A sort of homecoming

Dvorak, Gruber, Siracusa: all Johns, all the time.

If you flip to the back page of the August issue of Macworld magazine, you’ll see my not-quite-smiling face accompanying a few hundred words about Steve Jobs. Presumably, the article will eventually be published on Macworld’s web site as well, as past articles have been.

Macworld has dedicated its back page “Spotlight” column to a rotating crop of freelance writers, so I can’t promise when or if you’ll see me do another one. I can tell you that I found the experience of writing for print quite alien, with its long lead time, unforgiving editorial process, and the barbaric inability to obsessively edit the text in the ten minutes following its publication.

And yes, I also felt constrained by the word count (shocking, I know). I did end up submitting under the limit, but then I was edited down further. It was a legitimate effort—my introduction went on way too long, as usual—but I’m not thrilled with the end result. Maybe it’s just because I know which words were changed, and where all the missing sentences should be. And yes, it pained me to have to omit so many of the ideas from my outline, but I did most of that cutting myself before submission. Anyway, obviously my work habits have been shaped by the web. If I get another shot at it, I’ll try to do better.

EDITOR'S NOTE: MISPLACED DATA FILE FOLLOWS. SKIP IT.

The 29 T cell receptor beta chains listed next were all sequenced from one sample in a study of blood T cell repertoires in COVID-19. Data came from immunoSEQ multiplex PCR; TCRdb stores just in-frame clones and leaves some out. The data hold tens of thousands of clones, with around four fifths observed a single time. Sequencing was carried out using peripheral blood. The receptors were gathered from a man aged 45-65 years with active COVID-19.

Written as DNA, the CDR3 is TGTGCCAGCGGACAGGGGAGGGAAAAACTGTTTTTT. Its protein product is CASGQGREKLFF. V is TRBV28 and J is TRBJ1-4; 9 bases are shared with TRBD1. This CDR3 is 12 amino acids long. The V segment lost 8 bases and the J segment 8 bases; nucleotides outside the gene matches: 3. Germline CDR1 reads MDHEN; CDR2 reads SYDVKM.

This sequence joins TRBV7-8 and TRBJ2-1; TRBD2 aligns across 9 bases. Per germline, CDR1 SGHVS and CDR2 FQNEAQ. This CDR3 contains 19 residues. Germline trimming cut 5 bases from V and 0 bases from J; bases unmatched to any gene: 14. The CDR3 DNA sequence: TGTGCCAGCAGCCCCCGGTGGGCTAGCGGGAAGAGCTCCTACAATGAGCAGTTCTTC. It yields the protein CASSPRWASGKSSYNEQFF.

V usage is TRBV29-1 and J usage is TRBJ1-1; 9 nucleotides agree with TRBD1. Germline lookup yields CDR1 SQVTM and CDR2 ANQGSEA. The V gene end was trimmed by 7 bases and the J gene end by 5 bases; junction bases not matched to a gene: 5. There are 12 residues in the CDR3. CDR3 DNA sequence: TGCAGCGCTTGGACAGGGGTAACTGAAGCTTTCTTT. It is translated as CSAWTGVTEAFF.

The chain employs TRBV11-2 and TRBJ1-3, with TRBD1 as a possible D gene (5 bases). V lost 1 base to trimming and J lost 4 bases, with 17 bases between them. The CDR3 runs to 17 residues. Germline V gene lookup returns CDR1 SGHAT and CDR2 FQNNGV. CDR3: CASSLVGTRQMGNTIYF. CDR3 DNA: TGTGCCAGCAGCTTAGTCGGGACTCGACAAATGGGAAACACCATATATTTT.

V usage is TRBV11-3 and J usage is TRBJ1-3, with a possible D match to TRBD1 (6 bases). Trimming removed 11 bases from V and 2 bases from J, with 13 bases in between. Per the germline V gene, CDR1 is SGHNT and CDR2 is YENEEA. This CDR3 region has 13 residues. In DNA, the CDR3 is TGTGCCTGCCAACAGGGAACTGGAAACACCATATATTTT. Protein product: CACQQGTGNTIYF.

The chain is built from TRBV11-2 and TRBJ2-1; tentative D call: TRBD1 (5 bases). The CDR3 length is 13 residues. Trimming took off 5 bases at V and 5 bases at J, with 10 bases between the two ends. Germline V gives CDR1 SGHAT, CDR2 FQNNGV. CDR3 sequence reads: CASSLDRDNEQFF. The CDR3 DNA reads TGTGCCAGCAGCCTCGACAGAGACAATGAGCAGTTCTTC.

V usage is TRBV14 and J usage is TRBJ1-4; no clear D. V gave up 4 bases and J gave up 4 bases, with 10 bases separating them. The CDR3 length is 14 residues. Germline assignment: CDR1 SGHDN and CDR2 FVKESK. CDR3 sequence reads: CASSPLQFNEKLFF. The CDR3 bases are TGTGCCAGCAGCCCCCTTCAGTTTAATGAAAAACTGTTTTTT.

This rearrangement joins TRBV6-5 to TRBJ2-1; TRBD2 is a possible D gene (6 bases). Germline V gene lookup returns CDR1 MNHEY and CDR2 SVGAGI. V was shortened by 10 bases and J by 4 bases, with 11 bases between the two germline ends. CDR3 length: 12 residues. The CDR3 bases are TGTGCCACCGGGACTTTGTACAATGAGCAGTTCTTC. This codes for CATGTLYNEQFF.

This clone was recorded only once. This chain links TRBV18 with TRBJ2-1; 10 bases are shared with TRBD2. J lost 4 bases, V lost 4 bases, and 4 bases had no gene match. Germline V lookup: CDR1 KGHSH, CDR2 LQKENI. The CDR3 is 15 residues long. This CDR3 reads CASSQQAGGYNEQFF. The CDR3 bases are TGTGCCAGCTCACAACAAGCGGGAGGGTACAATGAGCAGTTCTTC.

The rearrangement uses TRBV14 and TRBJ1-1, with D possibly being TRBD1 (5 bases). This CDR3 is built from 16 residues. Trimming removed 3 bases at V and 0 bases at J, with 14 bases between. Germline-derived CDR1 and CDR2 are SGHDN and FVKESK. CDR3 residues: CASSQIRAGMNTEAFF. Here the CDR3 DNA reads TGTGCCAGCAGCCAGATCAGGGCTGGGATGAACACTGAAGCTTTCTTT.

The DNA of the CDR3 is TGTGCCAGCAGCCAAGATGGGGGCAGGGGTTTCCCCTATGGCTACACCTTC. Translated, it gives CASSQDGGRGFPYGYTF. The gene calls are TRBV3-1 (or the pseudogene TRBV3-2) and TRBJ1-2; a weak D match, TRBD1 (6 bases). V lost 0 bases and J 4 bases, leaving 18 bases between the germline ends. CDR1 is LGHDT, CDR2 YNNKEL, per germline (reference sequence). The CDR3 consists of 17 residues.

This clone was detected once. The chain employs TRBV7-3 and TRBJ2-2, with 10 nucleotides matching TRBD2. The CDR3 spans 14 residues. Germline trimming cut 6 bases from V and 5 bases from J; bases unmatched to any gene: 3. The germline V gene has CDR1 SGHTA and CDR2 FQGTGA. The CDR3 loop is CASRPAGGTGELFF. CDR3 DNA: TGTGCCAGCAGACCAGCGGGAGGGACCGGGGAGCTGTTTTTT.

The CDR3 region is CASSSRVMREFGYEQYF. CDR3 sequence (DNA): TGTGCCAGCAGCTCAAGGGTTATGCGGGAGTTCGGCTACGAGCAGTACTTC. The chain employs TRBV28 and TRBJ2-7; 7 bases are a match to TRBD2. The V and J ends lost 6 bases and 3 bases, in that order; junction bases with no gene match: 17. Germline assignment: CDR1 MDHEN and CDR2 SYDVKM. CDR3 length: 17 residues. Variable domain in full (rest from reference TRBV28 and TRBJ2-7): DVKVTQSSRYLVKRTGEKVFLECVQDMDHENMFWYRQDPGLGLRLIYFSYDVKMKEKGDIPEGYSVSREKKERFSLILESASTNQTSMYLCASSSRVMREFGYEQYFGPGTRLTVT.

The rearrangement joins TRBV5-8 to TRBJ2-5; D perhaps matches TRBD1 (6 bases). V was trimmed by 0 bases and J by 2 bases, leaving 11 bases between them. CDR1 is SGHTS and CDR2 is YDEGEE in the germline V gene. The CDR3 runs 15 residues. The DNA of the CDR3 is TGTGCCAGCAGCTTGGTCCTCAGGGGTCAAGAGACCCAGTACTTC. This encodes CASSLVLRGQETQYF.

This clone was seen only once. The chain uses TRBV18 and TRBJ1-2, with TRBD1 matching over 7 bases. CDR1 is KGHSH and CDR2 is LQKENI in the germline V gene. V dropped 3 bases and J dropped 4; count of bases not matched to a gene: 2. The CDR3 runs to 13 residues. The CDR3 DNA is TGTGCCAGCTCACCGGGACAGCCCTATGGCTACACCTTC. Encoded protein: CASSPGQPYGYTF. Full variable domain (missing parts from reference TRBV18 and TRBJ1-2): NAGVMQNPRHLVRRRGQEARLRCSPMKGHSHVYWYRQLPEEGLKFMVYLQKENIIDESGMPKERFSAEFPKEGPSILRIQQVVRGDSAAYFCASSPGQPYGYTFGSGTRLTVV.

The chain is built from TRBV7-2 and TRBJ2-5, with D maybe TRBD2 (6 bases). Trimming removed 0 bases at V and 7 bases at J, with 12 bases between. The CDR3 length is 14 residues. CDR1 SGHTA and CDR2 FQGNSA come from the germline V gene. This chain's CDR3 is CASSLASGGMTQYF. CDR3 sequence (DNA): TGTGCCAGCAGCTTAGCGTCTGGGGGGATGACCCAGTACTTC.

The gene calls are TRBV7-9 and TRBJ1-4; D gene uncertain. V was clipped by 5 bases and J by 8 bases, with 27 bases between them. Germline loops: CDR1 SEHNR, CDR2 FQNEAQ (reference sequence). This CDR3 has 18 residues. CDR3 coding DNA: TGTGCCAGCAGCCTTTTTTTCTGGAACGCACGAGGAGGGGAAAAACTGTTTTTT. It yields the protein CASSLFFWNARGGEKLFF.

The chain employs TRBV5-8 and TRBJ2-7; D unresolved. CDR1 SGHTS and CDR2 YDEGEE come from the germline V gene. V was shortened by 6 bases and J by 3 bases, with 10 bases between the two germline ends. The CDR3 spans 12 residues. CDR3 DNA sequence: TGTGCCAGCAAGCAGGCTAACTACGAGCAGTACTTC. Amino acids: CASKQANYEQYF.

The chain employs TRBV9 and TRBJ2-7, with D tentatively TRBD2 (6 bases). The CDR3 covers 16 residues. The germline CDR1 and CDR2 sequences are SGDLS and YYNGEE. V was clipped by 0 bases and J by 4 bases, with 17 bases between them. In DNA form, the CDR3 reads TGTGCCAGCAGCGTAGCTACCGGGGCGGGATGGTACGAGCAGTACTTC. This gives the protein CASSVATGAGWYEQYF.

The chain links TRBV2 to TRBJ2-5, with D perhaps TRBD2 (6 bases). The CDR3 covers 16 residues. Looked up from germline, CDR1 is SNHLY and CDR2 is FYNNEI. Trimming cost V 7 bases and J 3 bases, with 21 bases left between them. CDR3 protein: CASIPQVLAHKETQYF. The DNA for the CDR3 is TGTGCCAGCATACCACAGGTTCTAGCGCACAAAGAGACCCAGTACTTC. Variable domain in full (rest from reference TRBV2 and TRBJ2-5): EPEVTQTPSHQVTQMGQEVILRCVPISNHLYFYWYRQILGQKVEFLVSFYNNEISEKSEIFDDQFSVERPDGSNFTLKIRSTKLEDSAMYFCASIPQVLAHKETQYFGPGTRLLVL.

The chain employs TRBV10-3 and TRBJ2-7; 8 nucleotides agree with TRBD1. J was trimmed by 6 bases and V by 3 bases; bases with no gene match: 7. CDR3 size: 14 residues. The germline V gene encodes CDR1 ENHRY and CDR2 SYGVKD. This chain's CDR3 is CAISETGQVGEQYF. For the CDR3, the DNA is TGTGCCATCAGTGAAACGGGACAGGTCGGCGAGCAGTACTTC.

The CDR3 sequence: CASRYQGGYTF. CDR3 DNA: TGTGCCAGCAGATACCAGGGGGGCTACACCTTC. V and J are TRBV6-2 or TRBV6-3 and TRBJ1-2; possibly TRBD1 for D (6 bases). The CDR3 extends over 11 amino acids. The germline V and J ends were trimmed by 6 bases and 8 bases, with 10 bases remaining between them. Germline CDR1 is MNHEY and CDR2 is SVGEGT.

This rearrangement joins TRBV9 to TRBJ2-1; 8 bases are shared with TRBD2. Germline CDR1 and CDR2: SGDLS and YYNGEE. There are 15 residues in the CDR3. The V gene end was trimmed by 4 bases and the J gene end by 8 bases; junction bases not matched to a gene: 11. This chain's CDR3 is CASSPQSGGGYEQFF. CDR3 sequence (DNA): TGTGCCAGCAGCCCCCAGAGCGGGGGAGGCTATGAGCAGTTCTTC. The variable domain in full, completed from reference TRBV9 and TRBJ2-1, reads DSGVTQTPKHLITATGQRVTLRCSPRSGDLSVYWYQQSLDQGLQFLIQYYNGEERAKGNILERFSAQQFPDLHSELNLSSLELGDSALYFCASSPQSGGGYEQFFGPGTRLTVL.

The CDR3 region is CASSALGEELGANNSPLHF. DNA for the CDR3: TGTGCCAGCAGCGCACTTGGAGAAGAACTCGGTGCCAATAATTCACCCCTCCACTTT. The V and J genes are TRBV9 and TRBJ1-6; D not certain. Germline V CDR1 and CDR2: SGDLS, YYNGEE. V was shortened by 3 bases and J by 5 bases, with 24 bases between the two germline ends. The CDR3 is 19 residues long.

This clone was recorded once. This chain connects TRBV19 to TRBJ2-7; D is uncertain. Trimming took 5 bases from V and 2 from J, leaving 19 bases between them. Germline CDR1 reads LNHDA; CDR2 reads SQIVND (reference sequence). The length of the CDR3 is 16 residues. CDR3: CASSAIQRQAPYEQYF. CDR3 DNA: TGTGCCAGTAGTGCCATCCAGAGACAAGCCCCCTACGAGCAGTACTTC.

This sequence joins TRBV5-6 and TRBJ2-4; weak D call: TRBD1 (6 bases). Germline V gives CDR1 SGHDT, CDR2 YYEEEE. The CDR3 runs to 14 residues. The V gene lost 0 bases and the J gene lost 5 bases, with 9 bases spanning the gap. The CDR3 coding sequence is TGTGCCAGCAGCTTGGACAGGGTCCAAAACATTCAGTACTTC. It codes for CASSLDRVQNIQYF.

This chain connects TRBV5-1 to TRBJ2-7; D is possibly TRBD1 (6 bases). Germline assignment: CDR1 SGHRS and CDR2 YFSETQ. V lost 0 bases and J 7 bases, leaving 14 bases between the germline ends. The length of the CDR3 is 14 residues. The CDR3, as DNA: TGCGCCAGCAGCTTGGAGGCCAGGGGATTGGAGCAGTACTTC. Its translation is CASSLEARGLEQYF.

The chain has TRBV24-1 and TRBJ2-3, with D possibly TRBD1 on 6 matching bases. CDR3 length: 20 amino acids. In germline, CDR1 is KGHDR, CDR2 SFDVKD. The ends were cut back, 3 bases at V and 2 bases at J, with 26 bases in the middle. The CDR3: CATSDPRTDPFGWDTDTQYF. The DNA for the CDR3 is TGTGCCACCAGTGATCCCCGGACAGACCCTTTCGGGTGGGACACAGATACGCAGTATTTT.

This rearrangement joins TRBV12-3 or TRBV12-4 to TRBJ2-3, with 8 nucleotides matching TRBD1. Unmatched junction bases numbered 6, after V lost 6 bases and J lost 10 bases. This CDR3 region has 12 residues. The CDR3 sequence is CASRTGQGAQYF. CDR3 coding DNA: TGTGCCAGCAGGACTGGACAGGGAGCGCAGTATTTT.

Logistics aside, writing for the back page of Macworld was quite a trip for me. I grew up reading the big three Mac publications—MacUser, Macworld, and MacWeek—during the late 1980s and early 1990s. Those were some good years for the Mac, all things considered, and the magazines were thick and healthy.

The back page of each was passed around a lot over the years, but it was always a lot of fun. Yes, even in the Dvorak years. Dare I say it, especially in the Dvorak years. (Hey, I was young and times were different. You whippersnappers will just have to trust me on that one.)

Before the web, MacUser, Macworld, and MacWeek were the entire Mac universe to me. I’m not sure Mac fans born in the Internet age can ever understand what that was really like, so thoroughly has the vast and varied Mac web supplanted (and in many ways, surpassed) those print publications. But there was something magical about that time, before Windows 95, before the dark times…before the Empire. By writing for Macworld, the last of the big three still in print, I feel like I’ve completed some kind of cosmic circle. I’m thankful for the opportunity, and I hope to do it again.

This article originally appeared at Ars Technica. It is reproduced here with permission.